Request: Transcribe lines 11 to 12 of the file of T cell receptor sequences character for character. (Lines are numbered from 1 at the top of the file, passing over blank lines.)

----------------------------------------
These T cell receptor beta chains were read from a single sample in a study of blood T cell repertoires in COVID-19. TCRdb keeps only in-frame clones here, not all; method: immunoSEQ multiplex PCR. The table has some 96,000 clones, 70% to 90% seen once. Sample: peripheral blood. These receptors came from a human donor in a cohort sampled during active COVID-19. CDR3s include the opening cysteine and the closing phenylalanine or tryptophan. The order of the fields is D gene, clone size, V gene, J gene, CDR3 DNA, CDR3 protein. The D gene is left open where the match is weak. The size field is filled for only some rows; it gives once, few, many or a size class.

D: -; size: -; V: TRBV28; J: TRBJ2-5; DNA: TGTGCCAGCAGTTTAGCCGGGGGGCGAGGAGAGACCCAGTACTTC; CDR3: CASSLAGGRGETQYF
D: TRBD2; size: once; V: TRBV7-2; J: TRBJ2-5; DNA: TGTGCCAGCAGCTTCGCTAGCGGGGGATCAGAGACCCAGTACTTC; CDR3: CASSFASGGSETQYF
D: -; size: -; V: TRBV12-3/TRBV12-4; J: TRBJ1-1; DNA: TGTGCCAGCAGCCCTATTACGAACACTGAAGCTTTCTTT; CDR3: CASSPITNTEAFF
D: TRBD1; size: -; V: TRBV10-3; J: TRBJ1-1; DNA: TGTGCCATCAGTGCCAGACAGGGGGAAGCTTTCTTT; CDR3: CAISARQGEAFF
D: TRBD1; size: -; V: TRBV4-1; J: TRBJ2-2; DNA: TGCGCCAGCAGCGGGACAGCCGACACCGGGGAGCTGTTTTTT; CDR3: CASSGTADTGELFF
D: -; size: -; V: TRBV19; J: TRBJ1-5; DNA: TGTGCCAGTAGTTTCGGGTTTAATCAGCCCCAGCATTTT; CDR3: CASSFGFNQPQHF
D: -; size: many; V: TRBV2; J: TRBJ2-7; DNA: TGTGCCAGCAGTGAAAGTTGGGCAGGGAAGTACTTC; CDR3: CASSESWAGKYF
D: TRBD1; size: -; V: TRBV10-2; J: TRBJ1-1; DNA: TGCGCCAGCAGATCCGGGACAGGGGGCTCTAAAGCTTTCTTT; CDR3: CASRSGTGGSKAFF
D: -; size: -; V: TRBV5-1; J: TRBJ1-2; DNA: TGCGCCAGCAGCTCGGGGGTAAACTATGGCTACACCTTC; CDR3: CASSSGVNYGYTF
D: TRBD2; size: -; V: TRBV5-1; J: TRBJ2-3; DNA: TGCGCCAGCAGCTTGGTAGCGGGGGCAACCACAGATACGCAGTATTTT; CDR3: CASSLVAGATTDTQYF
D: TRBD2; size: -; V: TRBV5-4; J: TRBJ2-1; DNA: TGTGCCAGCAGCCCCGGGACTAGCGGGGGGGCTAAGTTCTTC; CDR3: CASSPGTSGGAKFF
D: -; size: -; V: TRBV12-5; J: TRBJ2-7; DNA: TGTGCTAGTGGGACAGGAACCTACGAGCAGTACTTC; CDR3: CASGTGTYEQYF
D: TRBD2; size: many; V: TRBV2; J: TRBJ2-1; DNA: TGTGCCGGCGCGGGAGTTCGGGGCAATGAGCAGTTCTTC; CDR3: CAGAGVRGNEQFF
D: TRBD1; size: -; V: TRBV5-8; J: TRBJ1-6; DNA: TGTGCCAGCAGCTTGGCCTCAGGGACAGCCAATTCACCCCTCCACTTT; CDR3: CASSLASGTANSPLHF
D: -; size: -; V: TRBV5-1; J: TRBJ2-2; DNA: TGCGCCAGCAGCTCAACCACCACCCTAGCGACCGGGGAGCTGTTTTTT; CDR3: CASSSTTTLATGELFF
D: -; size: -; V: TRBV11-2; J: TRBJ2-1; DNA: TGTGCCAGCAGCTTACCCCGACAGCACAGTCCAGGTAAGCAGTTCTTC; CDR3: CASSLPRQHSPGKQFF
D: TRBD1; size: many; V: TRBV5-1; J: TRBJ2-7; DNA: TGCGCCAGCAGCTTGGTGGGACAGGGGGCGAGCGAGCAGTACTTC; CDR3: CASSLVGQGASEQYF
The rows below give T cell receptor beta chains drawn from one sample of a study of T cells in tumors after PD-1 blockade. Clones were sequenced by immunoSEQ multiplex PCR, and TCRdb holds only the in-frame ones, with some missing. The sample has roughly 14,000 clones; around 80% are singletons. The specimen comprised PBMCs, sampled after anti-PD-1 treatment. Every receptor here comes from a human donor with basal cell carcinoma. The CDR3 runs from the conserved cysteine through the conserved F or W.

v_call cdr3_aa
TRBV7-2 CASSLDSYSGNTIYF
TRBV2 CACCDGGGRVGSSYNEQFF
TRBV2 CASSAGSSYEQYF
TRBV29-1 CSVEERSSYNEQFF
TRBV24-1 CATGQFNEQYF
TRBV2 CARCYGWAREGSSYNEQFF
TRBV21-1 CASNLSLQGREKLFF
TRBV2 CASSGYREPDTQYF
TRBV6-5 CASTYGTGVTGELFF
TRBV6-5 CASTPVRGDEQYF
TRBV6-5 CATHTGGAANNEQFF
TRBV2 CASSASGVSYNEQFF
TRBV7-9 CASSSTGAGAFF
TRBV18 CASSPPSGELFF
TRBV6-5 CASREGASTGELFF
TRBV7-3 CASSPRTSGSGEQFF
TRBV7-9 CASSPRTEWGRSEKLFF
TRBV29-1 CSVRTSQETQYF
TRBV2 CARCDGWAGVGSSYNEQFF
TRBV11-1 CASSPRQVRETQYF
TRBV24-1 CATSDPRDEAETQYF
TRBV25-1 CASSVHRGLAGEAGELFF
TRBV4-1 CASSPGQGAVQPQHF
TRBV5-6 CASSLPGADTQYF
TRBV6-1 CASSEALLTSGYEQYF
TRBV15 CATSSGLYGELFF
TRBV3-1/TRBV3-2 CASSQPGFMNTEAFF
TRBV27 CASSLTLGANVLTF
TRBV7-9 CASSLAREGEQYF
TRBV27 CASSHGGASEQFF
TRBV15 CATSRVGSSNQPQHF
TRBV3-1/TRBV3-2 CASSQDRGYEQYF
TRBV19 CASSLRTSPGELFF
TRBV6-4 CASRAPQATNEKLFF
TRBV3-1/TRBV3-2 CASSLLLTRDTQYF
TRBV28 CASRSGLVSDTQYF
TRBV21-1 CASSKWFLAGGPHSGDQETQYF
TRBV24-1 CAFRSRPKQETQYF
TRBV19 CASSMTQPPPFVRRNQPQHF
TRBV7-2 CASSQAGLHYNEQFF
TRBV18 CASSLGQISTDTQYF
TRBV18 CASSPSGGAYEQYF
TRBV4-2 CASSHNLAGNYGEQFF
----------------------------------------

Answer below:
D: TRBD2; size: -; V: TRBV5-1; J: TRBJ2-3; DNA: TGCGCCAGCAGCTTGGTAGCGGGGGCAACCACAGATACGCAGTATTTT; CDR3: CASSLVAGATTDTQYF
D: TRBD2; size: -; V: TRBV5-4; J: TRBJ2-1; DNA: TGTGCCAGCAGCCCCGGGACTAGCGGGGGGGCTAAGTTCTTC; CDR3: CASSPGTSGGAKFF